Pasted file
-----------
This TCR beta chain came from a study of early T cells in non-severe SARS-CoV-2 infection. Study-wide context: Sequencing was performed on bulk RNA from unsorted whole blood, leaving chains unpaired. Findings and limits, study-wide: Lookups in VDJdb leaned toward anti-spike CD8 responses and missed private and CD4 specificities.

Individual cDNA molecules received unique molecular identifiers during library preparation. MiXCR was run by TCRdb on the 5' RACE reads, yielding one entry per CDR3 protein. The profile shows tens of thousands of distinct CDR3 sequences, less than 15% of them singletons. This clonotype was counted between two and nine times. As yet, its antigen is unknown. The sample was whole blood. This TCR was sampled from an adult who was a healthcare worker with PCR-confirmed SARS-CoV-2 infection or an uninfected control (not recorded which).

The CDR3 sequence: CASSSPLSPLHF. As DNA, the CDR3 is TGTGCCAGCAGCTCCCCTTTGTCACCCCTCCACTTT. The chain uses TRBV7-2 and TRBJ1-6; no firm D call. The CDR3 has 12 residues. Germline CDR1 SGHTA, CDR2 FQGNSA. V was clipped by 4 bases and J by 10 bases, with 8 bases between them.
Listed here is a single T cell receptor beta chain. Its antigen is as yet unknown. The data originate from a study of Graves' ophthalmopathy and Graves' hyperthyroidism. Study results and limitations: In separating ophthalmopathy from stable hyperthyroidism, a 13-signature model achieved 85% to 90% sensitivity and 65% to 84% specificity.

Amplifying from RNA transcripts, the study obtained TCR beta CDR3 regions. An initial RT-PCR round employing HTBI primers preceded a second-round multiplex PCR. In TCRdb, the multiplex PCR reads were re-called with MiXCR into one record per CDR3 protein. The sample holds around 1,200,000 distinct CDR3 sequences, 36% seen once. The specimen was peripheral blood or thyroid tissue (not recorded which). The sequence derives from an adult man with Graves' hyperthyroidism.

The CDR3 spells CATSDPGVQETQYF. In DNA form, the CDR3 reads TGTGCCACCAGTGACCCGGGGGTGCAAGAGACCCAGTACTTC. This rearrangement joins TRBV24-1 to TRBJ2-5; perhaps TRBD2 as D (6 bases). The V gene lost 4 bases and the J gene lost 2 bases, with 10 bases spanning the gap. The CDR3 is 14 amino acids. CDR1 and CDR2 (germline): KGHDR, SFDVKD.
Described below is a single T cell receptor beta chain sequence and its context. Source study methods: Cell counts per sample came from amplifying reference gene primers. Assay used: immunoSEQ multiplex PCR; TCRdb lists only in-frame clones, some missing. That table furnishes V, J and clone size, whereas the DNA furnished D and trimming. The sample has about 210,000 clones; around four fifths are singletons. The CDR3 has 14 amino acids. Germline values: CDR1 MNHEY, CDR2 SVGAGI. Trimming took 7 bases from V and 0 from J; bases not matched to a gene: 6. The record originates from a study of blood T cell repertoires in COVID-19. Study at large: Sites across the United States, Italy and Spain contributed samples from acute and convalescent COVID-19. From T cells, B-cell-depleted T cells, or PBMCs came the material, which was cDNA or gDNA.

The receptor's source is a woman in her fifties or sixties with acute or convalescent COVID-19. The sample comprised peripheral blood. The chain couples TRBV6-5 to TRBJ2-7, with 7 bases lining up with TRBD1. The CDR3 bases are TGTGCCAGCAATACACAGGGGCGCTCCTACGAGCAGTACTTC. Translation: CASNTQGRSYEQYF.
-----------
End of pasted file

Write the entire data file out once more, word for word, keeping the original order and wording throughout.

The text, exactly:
This TCR beta chain came from a study of early T cells in non-severe SARS-CoV-2 infection. Study-wide context: Sequencing was performed on bulk RNA from unsorted whole blood, leaving chains unpaired. Findings and limits, study-wide: Lookups in VDJdb leaned toward anti-spike CD8 responses and missed private and CD4 specificities.

Individual cDNA molecules received unique molecular identifiers during library preparation. MiXCR was run by TCRdb on the 5' RACE reads, yielding one entry per CDR3 protein. The profile shows tens of thousands of distinct CDR3 sequences, less than 15% of them singletons. This clonotype was counted between two and nine times. As yet, its antigen is unknown. The sample was whole blood. This TCR was sampled from an adult who was a healthcare worker with PCR-confirmed SARS-CoV-2 infection or an uninfected control (not recorded which).

The CDR3 sequence: CASSSPLSPLHF. As DNA, the CDR3 is TGTGCCAGCAGCTCCCCTTTGTCACCCCTCCACTTT. The chain uses TRBV7-2 and TRBJ1-6; no firm D call. The CDR3 has 12 residues. Germline CDR1 SGHTA, CDR2 FQGNSA. V was clipped by 4 bases and J by 10 bases, with 8 bases between them.
Listed here is a single T cell receptor beta chain. Its antigen is as yet unknown. The data originate from a study of Graves' ophthalmopathy and Graves' hyperthyroidism. Study results and limitations: In separating ophthalmopathy from stable hyperthyroidism, a 13-signature model achieved 85% to 90% sensitivity and 65% to 84% specificity.

Amplifying from RNA transcripts, the study obtained TCR beta CDR3 regions. An initial RT-PCR round employing HTBI primers preceded a second-round multiplex PCR. In TCRdb, the multiplex PCR reads were re-called with MiXCR into one record per CDR3 protein. The sample holds around 1,200,000 distinct CDR3 sequences, 36% seen once. The specimen was peripheral blood or thyroid tissue (not recorded which). The sequence derives from an adult man with Graves' hyperthyroidism.

The CDR3 spells CATSDPGVQETQYF. In DNA form, the CDR3 reads TGTGCCACCAGTGACCCGGGGGTGCAAGAGACCCAGTACTTC. This rearrangement joins TRBV24-1 to TRBJ2-5; perhaps TRBD2 as D (6 bases). The V gene lost 4 bases and the J gene lost 2 bases, with 10 bases spanning the gap. The CDR3 is 14 amino acids. CDR1 and CDR2 (germline): KGHDR, SFDVKD.
Described below is a single T cell receptor beta chain sequence and its context. Source study methods: Cell counts per sample came from amplifying reference gene primers. Assay used: immunoSEQ multiplex PCR; TCRdb lists only in-frame clones, some missing. That table furnishes V, J and clone size, whereas the DNA furnished D and trimming. The sample has about 210,000 clones; around four fifths are singletons. The CDR3 has 14 amino acids. Germline values: CDR1 MNHEY, CDR2 SVGAGI. Trimming took 7 bases from V and 0 from J; bases not matched to a gene: 6. The record originates from a study of blood T cell repertoires in COVID-19. Study at large: Sites across the United States, Italy and Spain contributed samples from acute and convalescent COVID-19. From T cells, B-cell-depleted T cells, or PBMCs came the material, which was cDNA or gDNA.

The receptor's source is a woman in her fifties or sixties with acute or convalescent COVID-19. The sample comprised peripheral blood. The chain couples TRBV6-5 to TRBJ2-7, with 7 bases lining up with TRBD1. The CDR3 bases are TGTGCCAGCAATACACAGGGGCGCTCCTACGAGCAGTACTTC. Translation: CASNTQGRSYEQYF.